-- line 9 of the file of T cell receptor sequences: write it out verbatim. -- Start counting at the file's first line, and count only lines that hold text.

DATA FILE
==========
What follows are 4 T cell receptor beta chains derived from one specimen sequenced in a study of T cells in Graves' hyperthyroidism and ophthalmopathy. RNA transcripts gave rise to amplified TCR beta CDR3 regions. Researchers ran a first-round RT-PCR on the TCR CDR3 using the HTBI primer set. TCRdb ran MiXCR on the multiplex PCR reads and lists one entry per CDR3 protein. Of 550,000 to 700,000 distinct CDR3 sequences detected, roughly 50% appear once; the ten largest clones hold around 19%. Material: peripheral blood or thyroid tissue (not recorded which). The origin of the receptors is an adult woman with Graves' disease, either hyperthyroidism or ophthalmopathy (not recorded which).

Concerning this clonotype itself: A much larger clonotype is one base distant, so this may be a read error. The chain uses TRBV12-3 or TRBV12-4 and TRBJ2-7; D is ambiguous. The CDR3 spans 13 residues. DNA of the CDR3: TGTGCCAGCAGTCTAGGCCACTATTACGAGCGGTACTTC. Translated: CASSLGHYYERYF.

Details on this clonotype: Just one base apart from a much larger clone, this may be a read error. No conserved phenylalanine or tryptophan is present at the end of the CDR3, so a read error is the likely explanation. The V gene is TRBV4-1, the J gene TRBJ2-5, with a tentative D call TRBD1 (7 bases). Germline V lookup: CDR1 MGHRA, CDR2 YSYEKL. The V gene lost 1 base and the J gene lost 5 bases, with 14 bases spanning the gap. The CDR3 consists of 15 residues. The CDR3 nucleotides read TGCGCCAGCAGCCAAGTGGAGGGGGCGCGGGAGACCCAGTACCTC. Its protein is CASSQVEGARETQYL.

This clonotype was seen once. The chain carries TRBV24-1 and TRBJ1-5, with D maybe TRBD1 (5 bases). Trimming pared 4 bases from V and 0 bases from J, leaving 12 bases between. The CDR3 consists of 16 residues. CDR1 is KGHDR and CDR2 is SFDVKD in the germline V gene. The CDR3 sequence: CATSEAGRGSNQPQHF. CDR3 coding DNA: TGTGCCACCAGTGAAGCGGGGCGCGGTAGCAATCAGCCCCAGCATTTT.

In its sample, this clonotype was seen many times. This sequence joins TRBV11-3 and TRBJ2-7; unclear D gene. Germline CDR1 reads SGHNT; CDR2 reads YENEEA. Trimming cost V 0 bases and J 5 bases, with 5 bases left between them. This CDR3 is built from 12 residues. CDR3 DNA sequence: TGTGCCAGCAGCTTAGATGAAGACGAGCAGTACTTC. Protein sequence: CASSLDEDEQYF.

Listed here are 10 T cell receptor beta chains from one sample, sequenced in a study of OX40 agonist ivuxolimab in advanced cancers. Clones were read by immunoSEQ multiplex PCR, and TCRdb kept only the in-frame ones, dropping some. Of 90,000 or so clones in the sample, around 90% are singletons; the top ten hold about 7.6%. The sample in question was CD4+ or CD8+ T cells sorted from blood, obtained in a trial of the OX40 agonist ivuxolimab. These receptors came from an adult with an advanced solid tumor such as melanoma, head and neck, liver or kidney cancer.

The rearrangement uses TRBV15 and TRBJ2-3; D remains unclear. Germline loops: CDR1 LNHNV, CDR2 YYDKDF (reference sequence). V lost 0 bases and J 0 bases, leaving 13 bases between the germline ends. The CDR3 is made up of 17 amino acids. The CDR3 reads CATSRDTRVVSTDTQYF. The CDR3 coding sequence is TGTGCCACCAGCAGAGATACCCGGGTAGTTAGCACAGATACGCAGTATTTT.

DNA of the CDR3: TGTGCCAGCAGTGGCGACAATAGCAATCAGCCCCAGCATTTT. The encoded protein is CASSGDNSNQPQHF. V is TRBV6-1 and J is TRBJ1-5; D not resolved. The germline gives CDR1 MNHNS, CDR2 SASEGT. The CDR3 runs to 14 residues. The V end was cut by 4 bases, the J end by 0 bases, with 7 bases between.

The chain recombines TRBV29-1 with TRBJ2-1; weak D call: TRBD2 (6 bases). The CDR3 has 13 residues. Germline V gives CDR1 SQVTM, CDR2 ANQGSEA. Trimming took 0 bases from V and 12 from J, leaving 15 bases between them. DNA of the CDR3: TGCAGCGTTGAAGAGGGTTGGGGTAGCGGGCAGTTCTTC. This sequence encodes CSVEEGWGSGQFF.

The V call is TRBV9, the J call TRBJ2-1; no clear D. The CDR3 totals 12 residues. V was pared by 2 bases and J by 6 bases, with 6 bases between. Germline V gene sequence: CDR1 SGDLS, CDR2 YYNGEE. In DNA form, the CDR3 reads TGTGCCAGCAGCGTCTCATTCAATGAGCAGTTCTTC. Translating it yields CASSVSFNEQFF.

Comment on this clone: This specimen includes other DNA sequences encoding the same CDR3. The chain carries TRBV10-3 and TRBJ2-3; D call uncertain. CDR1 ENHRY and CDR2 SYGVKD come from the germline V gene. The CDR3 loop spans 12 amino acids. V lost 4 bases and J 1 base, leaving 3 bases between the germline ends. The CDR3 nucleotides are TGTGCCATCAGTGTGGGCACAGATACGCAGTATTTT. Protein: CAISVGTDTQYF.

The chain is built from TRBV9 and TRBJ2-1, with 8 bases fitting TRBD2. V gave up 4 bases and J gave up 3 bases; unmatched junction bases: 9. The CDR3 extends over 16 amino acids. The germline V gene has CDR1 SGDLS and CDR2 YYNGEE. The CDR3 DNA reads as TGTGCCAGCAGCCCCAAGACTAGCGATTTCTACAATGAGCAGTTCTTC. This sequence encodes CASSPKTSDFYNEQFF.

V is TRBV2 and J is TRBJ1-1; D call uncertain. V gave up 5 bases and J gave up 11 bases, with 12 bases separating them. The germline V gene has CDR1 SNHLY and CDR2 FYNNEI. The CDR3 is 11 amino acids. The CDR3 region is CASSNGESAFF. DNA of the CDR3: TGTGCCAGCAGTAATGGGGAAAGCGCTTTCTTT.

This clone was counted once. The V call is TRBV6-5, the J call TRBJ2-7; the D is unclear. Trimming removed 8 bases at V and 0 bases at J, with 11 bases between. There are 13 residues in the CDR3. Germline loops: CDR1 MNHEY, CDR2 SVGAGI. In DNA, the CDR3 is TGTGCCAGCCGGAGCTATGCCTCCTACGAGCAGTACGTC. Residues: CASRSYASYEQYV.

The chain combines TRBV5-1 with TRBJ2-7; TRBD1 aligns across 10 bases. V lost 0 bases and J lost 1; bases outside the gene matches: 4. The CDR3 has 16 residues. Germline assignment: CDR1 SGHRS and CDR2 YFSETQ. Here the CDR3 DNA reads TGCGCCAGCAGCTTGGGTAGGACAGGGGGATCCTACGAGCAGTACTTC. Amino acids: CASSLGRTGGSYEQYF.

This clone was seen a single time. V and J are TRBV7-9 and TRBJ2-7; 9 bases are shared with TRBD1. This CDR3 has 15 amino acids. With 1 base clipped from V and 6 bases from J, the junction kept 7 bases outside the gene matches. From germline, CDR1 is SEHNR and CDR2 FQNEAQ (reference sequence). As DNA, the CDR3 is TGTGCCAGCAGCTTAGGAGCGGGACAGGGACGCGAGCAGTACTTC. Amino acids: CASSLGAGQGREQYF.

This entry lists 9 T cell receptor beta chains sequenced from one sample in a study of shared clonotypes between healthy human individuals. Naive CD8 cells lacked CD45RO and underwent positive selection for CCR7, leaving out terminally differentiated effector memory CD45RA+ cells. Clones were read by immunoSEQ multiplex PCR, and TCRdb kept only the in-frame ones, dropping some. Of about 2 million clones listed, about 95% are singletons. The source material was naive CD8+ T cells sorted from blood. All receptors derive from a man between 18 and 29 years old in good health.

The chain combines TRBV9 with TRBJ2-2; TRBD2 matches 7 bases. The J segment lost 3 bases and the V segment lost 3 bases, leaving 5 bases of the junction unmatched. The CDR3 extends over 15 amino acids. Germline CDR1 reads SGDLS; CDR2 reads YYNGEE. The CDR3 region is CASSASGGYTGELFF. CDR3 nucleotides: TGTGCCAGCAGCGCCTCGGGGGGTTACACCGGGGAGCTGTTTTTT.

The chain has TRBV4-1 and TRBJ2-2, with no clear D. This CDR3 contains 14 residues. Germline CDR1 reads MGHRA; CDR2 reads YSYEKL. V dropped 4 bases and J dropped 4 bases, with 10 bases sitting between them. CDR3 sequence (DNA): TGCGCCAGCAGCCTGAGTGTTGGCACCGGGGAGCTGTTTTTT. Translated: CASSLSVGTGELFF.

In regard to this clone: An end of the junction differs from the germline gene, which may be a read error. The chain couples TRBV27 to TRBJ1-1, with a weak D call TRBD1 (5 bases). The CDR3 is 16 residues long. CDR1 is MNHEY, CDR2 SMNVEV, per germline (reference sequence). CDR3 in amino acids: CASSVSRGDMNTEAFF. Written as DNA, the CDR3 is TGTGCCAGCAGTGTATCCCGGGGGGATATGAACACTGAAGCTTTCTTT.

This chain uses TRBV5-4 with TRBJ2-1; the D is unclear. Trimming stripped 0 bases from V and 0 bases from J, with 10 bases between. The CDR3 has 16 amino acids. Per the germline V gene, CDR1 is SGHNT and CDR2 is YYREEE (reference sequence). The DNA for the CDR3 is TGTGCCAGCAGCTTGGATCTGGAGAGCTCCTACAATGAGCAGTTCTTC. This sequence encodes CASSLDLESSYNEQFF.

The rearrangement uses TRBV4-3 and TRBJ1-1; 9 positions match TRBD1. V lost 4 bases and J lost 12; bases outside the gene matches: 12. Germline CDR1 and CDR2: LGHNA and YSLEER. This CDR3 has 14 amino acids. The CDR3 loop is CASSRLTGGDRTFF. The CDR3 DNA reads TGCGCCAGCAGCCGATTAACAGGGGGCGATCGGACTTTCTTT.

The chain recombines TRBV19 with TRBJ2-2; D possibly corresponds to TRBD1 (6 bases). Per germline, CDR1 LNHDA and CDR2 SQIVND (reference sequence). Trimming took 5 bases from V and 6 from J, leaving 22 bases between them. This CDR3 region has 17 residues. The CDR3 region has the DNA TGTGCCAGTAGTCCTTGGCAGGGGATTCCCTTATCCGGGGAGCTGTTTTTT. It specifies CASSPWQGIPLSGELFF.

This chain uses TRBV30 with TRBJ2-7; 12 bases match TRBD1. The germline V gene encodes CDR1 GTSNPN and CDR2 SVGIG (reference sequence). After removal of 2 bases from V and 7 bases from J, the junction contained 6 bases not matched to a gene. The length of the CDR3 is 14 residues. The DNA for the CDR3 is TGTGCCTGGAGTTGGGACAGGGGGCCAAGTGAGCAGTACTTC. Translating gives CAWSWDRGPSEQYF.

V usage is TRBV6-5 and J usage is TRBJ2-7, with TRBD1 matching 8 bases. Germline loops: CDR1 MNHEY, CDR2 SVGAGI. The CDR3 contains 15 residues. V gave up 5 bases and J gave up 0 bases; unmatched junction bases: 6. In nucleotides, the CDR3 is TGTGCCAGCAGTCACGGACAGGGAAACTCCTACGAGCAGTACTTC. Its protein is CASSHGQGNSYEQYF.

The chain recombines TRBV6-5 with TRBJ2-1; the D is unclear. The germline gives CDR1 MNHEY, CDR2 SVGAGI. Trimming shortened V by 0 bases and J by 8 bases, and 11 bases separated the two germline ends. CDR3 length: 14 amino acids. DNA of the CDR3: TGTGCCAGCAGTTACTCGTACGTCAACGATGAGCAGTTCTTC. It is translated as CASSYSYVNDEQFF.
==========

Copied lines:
The chain recombines TRBV29-1 with TRBJ2-1; weak D call: TRBD2 (6 bases). The CDR3 has 13 residues. Germline V gives CDR1 SQVTM, CDR2 ANQGSEA. Trimming took 0 bases from V and 12 from J, leaving 15 bases between them. DNA of the CDR3: TGCAGCGTTGAAGAGGGTTGGGGTAGCGGGCAGTTCTTC. This sequence encodes CSVEEGWGSGQFF.